DETROIT — Senior captain Luke Glendening stepped to the podium after the Michigan hockey team failed to come back in the CCHA Championship game, falling to Western Michigan, 3-2.

His lips were tight, and his face was drawn. Glendening sat down, the weight of the loss visible on his slumped shoulders. During the press conference, he told the press that the Broncos had knocked his Wolverines out of the CCHA Tournament two years in a row and that he had lost three championship games in the last four years.

Glendening was really, really upset he had lost another.

Sunday afternoon, Michigan learned that it will be playing Cornell in the first round of the NCAA Tournament in Green Bay, Wisc. During interviews with senior goaltender Shawn Hunwick, the normally-serious Glendening poked his head in and out of the room, smiling and cracking jokes, talking about the challenges of postseason hockey.

The visible transition from frustration over the Broncos to being excited about the next game took less than 15 hours.

For obvious reasons, that’s encouraging for Michigan.

And that’s why losing the CCHA championship was — wait for it — actually a good thing for the Wolverines. Gasp!

Hear me out: not including shootouts, Michigan lost three games in 2012 coming into the CCHA Tournament — that’s out of 14 games over the span of three months. Championship teams lose three games in three months, and championship teams get a few lucky bounces here and there.

Friday night was a perfect example of those bounces, and a perfect example of a game that good teams find a way to win.

Michigan came back to beat Bowling Green in double overtime on Friday, a comeback kick-started by a shot that shouldn’t have been close to going in. Sophomore defenseman Jon Merrill put Michigan on the board after being in a 2-0 hole with a weak, knuckling shot that wobbled like a football thrown by a drunken St. Patrick’s Day reveler. Bowling Green goalie Andrew Hammond had 55 saves that night, but he didn’t see Merrill’s dead duck until it was in the net.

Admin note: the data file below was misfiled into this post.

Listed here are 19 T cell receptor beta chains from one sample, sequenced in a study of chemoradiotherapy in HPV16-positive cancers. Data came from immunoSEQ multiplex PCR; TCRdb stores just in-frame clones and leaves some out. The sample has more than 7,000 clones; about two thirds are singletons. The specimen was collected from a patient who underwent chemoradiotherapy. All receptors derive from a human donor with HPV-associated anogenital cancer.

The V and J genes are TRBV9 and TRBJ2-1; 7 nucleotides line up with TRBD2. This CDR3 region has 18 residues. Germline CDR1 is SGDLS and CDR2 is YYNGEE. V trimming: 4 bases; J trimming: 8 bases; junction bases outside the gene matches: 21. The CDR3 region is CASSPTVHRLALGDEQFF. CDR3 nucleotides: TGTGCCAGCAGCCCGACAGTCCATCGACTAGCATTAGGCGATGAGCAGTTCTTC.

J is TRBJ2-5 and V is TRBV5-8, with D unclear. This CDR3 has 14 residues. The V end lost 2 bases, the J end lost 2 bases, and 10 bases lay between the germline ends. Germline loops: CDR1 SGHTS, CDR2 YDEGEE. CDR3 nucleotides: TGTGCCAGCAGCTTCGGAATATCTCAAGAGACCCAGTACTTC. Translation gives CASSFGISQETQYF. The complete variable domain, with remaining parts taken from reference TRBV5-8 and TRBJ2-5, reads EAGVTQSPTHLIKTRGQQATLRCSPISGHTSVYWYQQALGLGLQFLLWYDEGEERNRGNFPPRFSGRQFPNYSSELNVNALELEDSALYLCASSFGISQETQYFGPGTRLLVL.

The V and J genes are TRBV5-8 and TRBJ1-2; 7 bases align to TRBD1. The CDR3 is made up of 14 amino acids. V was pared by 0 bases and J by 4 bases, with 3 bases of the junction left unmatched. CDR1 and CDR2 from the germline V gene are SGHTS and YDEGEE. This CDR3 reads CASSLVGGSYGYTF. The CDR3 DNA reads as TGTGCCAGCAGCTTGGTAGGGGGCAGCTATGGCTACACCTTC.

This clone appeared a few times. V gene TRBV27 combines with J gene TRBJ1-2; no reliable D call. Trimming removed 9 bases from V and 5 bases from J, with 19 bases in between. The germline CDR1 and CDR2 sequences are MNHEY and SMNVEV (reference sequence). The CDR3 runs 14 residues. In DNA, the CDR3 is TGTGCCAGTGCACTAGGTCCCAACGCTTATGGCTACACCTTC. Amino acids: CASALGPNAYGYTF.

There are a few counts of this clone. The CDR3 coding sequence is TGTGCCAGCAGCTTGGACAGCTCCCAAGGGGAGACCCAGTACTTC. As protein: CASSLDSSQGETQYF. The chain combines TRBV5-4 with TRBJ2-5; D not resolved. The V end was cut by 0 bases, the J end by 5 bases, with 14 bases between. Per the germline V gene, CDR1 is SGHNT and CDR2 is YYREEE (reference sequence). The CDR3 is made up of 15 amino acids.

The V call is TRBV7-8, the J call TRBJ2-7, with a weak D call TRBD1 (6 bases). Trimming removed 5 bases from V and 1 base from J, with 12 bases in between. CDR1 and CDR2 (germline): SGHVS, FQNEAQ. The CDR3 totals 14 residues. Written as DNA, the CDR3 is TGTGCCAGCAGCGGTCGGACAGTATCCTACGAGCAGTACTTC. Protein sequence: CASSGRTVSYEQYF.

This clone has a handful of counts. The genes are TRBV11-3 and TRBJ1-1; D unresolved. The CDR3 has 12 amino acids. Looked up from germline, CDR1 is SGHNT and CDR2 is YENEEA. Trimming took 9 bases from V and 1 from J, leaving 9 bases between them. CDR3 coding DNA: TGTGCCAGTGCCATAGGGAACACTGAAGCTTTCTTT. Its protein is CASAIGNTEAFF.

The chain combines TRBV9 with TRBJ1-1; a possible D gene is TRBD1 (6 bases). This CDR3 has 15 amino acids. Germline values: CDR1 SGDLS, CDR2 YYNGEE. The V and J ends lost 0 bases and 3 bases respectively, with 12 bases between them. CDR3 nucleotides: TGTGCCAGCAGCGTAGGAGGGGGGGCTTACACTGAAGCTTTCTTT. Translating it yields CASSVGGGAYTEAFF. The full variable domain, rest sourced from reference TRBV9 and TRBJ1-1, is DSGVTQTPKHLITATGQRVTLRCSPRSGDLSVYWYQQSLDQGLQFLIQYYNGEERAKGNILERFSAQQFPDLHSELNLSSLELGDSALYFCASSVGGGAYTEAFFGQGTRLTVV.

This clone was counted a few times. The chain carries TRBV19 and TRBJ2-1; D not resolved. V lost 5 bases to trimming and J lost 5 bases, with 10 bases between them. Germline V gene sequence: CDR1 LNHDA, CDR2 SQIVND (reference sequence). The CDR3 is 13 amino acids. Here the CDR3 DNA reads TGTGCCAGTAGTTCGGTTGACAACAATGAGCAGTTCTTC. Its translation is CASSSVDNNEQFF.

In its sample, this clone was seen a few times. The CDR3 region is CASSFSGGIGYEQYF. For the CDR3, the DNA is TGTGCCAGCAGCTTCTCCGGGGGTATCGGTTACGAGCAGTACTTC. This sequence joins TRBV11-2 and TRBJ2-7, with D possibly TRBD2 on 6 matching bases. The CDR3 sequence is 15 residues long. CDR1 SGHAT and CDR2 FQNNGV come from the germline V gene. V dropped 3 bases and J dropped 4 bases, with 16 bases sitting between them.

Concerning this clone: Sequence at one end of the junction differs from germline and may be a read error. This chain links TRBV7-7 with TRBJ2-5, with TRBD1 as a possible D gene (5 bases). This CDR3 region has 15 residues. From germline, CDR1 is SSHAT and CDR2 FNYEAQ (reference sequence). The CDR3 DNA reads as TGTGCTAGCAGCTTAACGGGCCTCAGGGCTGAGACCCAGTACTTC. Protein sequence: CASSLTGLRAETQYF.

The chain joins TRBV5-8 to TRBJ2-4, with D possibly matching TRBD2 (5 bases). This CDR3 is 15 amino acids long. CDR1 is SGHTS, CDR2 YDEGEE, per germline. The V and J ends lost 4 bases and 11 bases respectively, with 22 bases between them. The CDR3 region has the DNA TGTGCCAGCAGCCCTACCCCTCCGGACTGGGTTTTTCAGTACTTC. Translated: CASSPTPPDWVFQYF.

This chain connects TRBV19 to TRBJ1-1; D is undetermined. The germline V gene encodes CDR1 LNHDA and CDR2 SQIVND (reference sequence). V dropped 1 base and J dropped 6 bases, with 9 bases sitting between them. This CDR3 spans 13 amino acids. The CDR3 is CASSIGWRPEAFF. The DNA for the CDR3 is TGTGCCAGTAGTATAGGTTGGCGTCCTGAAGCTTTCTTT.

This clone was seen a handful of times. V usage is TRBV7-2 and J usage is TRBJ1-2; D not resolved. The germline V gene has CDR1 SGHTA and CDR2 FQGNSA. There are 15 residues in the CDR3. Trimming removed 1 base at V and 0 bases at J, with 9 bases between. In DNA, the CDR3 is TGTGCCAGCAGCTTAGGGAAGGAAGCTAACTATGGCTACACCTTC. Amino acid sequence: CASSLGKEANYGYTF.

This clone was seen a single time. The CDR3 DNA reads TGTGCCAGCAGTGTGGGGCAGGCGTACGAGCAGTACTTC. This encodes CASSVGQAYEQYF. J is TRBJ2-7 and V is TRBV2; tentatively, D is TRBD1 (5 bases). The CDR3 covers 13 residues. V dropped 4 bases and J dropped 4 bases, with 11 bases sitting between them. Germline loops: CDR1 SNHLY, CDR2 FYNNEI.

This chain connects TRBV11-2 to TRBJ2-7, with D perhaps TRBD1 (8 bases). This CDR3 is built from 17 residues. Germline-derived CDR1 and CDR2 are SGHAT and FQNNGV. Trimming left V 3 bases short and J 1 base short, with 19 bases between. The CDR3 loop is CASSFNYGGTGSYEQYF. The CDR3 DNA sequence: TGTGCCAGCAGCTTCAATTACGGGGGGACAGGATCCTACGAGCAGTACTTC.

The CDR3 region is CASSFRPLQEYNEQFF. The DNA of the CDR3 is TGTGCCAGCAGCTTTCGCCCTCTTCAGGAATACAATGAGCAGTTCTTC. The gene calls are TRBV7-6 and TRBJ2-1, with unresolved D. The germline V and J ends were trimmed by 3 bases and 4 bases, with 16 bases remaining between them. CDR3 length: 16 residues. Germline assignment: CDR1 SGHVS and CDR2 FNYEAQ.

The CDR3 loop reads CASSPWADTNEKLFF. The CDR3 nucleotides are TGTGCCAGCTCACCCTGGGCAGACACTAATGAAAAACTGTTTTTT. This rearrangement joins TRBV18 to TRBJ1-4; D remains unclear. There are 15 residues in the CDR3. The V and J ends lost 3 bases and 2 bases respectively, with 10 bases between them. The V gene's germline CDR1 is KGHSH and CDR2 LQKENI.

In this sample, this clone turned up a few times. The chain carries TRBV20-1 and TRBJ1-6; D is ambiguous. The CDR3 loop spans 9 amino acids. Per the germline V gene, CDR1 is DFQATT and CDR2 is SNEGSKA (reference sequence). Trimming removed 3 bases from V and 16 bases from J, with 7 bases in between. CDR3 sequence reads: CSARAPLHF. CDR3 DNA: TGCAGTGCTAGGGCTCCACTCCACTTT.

“Let’s face it: We are not that good,” said Michigan coach Red Berenson. “We are not any better than anyone else, but we are not any worse than anyone else. We are right there, whether it is a bounce of the puck or a goal post or a little bit of luck.”

Michigan was in the hole again on Saturday, partially because of fatigue after Friday’s game, and partially because Western Michigan is playing some of the best hockey in the country right now.

This time, they weren’t able to come out of that hole, and that’s the positive of the weekend, as backward as that sounds.

Glendening may have been all smiles on Sunday, but he’s not going to forget about Saturday’s loss the day before any time soon.

“It’s never fun to lose, but I guess we don’t want to have that feeling of defeat again,” he said. “This is the third championship game I have lost, and I definitely don’t want to go through that again.”

Glendening and the Wolverines won’t be thinking about Western Michigan against Cornell, but they will be thinking about what it felt like to lose the Mason Cup. That taste of defeat, the one they felt just three times in three months, isn’t going to disappear.

Winning the Mason Cup would have been a nice finishing point for the regular season, but it wouldn’t have prepared Michigan for the NCAA Tournament the same way Western Michigan did.

The Broncos taught Michigan that it is not invincible, and that it needs more than just lucky bounces to beat a good team this late in the season. Michigan learned that playing from behind against a team with a red-hot goalie is a lot harder than playing with a lead against a red-hot goalie, and you can bet the first period against the Big Red is going to have a lot more spark than the first periods this weekend.

The Mason Cup would have been nice for the trophy case, but in the long run, losing that game was the best thing that could have happened to this team.

Cook can’t wait to try some cheese in Green Bay. He can be reached at evcook@umich.edu or on Twitter @everettcook

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